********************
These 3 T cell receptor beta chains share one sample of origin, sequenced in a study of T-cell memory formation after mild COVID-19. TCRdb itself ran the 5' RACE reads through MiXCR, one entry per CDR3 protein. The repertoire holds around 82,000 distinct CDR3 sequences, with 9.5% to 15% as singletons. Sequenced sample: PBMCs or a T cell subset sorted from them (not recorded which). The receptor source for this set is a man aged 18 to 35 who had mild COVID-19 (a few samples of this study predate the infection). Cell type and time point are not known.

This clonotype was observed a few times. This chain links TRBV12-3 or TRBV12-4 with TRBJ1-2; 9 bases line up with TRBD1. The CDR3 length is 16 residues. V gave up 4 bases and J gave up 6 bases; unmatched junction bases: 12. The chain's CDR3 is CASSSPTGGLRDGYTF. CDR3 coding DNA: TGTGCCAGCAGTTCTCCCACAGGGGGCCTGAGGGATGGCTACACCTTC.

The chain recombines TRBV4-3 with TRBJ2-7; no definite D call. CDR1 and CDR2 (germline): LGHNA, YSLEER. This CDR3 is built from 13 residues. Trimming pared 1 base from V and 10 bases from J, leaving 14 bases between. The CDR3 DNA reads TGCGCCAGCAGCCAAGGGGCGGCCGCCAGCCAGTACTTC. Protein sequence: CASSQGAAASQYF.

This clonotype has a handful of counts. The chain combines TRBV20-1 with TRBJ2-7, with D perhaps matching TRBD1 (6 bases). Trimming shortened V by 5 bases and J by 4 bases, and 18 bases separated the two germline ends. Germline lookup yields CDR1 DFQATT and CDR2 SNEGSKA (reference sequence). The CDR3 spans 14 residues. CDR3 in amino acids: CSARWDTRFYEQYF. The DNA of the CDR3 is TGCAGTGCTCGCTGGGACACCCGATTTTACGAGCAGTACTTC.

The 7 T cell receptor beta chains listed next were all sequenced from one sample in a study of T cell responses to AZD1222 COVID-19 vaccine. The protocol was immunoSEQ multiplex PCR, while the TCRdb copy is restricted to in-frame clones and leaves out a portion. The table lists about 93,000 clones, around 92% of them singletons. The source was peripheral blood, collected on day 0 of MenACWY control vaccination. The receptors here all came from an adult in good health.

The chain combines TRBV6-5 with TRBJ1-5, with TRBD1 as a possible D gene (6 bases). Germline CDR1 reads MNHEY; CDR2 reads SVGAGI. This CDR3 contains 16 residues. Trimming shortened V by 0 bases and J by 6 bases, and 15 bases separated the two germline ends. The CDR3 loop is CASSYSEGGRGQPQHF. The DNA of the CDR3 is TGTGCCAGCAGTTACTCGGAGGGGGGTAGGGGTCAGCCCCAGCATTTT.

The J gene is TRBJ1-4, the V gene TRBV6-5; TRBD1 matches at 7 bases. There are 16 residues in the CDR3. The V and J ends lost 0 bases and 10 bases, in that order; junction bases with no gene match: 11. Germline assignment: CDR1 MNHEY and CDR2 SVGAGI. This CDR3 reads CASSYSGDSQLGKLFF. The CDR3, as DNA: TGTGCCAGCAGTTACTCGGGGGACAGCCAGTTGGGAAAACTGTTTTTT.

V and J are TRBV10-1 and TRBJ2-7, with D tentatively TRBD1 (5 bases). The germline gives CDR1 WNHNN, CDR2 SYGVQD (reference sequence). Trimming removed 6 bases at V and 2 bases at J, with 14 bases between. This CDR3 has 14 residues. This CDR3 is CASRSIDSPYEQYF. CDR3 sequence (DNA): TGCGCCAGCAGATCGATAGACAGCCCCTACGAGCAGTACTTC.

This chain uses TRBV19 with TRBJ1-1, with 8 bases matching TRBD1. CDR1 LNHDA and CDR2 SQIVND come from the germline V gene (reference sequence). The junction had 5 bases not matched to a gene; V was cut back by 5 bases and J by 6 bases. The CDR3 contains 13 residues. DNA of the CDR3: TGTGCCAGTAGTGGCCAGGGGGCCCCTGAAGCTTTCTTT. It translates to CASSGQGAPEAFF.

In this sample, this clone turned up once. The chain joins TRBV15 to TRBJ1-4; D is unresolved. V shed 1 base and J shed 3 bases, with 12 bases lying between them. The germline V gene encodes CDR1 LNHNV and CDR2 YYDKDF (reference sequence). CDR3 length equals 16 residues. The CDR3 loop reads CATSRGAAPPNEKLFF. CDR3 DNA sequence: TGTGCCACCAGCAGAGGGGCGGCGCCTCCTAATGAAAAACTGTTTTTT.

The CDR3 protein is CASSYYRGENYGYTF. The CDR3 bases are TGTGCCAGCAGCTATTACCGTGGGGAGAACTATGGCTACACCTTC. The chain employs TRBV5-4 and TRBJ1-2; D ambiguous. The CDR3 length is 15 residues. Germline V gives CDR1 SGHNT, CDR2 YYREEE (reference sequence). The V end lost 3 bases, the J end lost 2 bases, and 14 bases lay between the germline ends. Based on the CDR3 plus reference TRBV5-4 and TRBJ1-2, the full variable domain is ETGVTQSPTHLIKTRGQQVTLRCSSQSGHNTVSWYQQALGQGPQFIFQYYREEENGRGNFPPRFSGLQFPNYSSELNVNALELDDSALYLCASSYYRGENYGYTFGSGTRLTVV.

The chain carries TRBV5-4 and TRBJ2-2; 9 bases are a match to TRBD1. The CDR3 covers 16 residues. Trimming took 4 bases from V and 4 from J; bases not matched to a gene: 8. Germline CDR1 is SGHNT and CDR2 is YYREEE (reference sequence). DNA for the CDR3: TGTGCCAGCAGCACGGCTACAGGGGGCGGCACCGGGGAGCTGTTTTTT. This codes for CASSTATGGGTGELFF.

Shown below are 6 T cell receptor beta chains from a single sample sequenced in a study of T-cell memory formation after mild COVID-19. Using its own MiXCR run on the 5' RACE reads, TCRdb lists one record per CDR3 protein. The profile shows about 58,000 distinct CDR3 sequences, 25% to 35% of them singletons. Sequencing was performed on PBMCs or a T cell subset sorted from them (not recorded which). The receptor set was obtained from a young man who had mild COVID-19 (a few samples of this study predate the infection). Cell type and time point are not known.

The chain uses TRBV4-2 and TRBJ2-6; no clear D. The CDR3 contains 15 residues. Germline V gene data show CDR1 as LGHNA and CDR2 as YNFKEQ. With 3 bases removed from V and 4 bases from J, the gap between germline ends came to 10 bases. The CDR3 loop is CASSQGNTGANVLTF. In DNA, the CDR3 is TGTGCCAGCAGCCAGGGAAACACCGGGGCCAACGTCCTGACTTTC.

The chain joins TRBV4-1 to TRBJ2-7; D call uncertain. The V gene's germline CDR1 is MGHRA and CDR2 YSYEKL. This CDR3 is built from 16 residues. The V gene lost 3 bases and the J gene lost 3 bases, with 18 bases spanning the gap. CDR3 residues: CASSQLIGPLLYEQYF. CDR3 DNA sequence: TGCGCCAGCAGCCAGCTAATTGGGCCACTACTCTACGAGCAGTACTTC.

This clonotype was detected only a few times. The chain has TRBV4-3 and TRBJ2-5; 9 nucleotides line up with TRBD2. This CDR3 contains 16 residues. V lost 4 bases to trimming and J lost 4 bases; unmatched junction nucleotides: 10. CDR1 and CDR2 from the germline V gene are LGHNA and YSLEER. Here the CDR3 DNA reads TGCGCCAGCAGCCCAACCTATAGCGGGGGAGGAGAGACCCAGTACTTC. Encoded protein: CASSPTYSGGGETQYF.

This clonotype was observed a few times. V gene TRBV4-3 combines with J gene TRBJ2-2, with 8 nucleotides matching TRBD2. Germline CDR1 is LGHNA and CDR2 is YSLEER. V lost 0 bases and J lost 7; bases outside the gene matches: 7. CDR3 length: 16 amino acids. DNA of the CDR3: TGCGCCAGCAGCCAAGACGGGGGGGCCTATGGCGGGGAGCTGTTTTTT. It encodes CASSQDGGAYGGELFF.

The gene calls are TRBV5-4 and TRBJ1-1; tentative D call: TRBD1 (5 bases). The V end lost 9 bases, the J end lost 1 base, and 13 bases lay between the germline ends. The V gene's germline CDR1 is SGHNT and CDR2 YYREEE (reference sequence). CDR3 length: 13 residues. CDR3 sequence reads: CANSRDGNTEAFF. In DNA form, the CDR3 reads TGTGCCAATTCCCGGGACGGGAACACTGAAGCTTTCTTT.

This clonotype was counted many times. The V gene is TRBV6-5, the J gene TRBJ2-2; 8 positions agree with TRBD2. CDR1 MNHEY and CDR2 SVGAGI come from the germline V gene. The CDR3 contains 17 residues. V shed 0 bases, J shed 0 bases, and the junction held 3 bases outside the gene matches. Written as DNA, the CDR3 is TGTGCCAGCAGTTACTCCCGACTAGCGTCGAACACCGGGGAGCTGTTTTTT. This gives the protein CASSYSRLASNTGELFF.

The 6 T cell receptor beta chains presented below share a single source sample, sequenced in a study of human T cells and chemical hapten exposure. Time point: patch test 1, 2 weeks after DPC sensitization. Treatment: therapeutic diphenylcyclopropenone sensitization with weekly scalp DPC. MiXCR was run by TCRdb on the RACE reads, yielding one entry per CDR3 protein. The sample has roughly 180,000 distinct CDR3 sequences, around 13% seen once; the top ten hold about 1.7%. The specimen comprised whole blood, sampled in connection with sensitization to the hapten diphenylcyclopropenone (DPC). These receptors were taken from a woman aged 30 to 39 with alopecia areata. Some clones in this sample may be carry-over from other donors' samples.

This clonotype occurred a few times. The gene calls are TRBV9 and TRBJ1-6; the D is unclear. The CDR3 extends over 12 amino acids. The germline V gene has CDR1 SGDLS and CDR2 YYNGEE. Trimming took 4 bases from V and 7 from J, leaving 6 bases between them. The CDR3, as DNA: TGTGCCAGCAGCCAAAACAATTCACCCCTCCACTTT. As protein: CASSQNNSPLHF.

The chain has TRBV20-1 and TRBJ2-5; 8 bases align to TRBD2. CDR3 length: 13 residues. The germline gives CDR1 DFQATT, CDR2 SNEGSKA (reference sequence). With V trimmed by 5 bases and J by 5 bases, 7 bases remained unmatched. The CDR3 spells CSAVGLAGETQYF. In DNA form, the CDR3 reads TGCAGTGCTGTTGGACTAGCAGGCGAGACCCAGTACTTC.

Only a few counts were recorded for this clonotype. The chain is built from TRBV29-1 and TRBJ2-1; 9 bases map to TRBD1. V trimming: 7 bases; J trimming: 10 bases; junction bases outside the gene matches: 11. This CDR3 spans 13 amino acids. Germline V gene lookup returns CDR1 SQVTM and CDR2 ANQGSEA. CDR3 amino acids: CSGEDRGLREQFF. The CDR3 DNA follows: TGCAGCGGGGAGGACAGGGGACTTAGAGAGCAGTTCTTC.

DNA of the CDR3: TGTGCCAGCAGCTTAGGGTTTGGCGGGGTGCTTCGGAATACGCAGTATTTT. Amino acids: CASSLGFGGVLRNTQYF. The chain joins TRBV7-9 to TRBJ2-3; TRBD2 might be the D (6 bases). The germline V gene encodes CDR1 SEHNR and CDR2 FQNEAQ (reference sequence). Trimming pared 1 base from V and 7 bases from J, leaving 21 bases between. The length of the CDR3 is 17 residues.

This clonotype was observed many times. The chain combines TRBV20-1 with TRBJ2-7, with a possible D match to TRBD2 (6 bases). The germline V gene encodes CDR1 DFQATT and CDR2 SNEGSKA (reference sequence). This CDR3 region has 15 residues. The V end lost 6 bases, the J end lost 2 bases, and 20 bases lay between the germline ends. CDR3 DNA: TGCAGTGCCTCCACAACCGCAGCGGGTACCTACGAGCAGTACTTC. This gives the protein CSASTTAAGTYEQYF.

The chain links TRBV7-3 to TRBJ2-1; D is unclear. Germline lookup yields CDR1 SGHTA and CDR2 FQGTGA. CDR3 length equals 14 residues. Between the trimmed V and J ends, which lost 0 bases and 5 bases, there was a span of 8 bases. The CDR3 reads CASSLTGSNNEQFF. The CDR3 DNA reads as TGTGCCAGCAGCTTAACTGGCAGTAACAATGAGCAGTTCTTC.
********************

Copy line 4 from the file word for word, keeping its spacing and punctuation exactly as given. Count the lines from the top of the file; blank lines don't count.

This clonotype has a handful of counts. The chain combines TRBV20-1 with TRBJ2-7, with D perhaps matching TRBD1 (6 bases). Trimming shortened V by 5 bases and J by 4 bases, and 18 bases separated the two germline ends. Germline lookup yields CDR1 DFQATT and CDR2 SNEGSKA (reference sequence). The CDR3 spans 14 residues. CDR3 in amino acids: CSARWDTRFYEQYF. The DNA of the CDR3 is TGCAGTGCTCGCTGGGACACCCGATTTTACGAGCAGTACTTC.